Arrived at the south side of Southend Airport, behind the Vulcan Restoration Trust hangar, around 9:00am, we were the first in the car park. Gates opened at 9:30, and walking past the hangar, we were greeted with XL426 facing us, whilst the volunteers were busy prepping her for startup. Got some nice snaps of her parked up and then went to find a space on the fenceline ready for her taxi runs. The volunteers then pushed her back with a tug, and pulled her in front of the crowdline ready to start the four Olympus 301 engines, capable of producing 20,000lbf each. In total it took about 8 minutes to have her idling on all four, and she was given the all clear to taxi up to RWY23 on the north side of the airport. We were told on the tannoy by the Trust, that XL427 will be doing two taxi runs, with the first being a low power to check everything was in working order, and then the second run being the full power pass we were all excited to see. As she approached the end of the runway, we all waited in anticipation as she rolled onto the active runway. Watching her through my camera lens, she shifted forward as the pilots released the brakes, and shortly after she started rolling, the sound hit us. That howl as the air rushes into the huge air intakes once the pilots push the aircraft to 90% power, it echoed around the airport. It felt good to hear that sound again, and everyone was in awe at that moment. This howl lasted a good while until the pilots reduced the throttle preparing to slow the huge aircraft down, and popped the airbrakes out. She rolled past the hangar, and turned around on the underrun at the RWY05 end, and taxied up past the crowdline, ready to perform her second run. This time, when the throttle was opened up, the howl was a lot more prominent, and it was just such a memorable sight seeing her rolling down the runway with her airbrakes out. As she taxied back from the RWY05 side, she turned into the parking area in front of the hangar, and was marshalled right up to where she was parked in the morning, and subsequentally shut down all four Olympus engines. This was the closest I had been to an active Vulcan, and I'll never forget this event.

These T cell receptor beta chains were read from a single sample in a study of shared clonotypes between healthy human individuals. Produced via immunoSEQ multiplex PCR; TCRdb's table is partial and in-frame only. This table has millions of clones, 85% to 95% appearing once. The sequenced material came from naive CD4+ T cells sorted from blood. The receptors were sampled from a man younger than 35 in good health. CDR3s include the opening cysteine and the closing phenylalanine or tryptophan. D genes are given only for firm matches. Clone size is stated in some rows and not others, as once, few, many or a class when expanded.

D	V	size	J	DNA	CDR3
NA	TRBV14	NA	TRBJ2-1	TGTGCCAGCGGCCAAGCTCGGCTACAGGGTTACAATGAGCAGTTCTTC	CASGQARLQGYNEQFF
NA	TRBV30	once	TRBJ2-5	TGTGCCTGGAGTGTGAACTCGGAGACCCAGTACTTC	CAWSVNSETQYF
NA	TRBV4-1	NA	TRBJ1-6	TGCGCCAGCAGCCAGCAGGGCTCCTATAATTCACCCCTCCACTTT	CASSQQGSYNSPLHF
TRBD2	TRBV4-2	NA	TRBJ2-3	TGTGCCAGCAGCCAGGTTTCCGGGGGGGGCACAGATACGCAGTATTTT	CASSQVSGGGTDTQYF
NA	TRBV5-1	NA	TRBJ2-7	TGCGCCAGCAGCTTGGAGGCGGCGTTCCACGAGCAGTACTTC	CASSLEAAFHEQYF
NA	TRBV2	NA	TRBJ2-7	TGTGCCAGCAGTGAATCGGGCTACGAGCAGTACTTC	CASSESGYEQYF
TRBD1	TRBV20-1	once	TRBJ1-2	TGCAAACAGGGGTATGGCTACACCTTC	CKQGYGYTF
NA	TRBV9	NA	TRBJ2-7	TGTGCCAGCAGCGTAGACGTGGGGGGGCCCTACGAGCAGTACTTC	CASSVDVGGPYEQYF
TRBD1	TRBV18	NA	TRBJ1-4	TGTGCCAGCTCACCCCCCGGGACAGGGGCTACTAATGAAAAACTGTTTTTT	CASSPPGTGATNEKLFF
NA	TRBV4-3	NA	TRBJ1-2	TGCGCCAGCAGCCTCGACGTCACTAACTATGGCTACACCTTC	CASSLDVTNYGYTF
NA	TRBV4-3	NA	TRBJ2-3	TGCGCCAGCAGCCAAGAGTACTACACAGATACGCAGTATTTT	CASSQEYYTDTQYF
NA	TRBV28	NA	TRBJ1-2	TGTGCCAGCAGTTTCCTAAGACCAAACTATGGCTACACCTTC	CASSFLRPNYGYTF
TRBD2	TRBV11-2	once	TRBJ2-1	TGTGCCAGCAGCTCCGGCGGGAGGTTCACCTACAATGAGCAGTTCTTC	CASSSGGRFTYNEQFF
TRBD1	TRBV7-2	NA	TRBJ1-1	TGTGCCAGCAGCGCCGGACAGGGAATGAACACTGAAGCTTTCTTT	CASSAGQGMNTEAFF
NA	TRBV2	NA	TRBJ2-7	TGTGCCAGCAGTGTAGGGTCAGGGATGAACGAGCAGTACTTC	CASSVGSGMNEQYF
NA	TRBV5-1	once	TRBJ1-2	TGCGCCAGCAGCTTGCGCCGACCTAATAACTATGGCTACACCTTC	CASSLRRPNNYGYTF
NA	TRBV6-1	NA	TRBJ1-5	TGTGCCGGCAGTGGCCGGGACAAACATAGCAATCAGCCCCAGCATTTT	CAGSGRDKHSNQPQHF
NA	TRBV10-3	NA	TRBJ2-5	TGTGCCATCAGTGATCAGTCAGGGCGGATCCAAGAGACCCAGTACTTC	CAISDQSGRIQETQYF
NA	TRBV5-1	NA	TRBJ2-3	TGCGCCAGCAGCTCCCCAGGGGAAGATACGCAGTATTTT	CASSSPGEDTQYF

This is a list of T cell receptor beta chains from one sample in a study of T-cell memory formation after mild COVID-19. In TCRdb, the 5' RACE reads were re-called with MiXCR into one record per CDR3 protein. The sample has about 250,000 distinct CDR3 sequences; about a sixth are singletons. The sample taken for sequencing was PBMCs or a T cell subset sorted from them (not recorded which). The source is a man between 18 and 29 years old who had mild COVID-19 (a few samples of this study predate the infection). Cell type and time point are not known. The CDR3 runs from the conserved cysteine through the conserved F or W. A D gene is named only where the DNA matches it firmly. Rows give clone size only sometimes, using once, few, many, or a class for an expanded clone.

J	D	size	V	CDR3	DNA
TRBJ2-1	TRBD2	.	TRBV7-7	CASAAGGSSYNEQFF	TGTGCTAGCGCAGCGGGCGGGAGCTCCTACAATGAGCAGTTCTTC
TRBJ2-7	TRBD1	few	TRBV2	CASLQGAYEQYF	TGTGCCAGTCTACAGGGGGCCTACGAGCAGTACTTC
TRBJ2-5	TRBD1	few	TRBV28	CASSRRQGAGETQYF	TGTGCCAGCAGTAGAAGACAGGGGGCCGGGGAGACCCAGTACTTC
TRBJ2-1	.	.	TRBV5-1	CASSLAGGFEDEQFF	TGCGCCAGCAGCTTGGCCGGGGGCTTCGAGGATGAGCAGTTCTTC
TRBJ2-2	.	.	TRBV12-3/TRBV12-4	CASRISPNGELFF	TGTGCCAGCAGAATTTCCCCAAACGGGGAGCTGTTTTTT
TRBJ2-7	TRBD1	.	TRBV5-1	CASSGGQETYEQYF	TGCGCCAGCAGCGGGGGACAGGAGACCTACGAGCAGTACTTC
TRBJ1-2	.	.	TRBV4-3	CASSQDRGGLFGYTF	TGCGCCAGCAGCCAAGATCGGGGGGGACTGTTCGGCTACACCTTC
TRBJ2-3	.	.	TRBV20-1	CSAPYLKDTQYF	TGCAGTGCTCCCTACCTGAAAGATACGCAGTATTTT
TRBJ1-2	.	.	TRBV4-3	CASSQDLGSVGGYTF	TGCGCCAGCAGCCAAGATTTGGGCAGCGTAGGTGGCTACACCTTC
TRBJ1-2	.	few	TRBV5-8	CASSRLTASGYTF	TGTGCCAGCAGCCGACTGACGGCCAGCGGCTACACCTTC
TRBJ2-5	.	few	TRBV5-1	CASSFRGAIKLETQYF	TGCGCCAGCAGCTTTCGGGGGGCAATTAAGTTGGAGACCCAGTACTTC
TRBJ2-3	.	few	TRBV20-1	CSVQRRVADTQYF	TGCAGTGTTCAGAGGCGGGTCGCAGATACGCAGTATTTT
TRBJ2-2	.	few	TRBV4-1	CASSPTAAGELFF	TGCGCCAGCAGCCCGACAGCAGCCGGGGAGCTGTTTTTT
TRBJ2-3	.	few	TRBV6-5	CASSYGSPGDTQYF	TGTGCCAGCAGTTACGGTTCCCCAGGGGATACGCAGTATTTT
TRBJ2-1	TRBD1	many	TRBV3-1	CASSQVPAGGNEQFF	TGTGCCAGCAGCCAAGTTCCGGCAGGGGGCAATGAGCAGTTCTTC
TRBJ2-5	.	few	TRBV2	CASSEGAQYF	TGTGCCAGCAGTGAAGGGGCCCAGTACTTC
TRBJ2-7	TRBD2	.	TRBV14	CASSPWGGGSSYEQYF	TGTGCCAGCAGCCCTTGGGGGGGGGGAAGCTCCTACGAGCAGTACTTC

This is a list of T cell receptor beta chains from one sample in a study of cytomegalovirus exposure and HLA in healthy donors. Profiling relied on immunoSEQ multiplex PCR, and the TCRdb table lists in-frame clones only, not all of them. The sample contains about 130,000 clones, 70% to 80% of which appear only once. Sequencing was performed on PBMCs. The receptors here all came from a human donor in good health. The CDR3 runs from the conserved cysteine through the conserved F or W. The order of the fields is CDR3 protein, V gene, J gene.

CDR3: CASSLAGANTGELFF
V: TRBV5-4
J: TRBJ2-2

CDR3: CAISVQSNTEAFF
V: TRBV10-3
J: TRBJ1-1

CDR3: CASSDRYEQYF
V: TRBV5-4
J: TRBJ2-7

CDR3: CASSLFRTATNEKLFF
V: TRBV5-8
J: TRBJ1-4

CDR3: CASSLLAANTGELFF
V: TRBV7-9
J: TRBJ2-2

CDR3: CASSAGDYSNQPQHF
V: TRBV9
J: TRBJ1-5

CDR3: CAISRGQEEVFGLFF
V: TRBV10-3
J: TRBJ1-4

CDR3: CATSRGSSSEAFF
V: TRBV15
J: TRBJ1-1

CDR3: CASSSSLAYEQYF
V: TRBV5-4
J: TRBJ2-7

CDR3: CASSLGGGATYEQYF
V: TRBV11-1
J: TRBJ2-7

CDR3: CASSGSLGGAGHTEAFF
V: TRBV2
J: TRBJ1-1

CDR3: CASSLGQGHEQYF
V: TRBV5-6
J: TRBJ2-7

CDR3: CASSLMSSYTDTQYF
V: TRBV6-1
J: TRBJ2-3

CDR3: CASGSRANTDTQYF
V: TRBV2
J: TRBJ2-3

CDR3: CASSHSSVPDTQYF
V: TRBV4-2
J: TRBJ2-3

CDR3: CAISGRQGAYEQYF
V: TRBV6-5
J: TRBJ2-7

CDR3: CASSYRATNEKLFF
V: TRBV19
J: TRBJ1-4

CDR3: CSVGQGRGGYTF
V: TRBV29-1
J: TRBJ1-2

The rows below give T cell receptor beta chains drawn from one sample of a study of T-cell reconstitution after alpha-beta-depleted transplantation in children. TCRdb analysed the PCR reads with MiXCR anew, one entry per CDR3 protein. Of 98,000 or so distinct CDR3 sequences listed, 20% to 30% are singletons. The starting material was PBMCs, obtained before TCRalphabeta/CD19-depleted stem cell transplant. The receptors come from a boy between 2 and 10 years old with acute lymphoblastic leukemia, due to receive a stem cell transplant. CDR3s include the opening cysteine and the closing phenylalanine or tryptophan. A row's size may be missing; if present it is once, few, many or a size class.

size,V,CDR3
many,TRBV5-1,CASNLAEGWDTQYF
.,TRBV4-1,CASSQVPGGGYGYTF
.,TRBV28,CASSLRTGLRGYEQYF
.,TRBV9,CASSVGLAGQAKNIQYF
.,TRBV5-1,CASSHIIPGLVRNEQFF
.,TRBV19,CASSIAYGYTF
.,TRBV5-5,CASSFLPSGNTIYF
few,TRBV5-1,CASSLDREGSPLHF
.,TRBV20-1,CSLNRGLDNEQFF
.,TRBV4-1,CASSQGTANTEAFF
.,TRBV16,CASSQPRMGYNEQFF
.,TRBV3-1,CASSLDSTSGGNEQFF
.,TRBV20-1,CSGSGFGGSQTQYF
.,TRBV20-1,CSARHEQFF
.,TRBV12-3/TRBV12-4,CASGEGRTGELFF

Later on in the afternoon, we decided to view XL426's second set of taxi runs from the golf course on the north side of the runway at Southend. We waited patiently as we could see her being prepped for engine startup in the distance, knowing that she would be taxiing straight toward us shortly. Once she was on the move, we waited for her to approach us before snapping some head on pics of her waiting for clearance to enter the runway. And when she started moving, we immediately put our earplugs in as things were about to get very noisy. As XL426 lined up on the runway we prepared ourselves for the wrath of those Olympus 301 engines, and when the throttle went up and the brakes released, the sound went right through our bodies as she disappeared down the runway, leaving a trail of jelly from the heat those engines produced. She did this once more, but got held up on the taxiway beforehand due to the amount of air traffic coming into Southend Airport, and her second run was more or less in the rain, which produced a few spots of standing water, later to be blasted away by the thrust of XL426. After her second run we watched as she taxied back to the hangar to be shut down and put away for the night. I'm so glad I was able to experience this event and capture some images along the way. I'll be updating this post with more images once I get round to editing them.
Thanks for reading!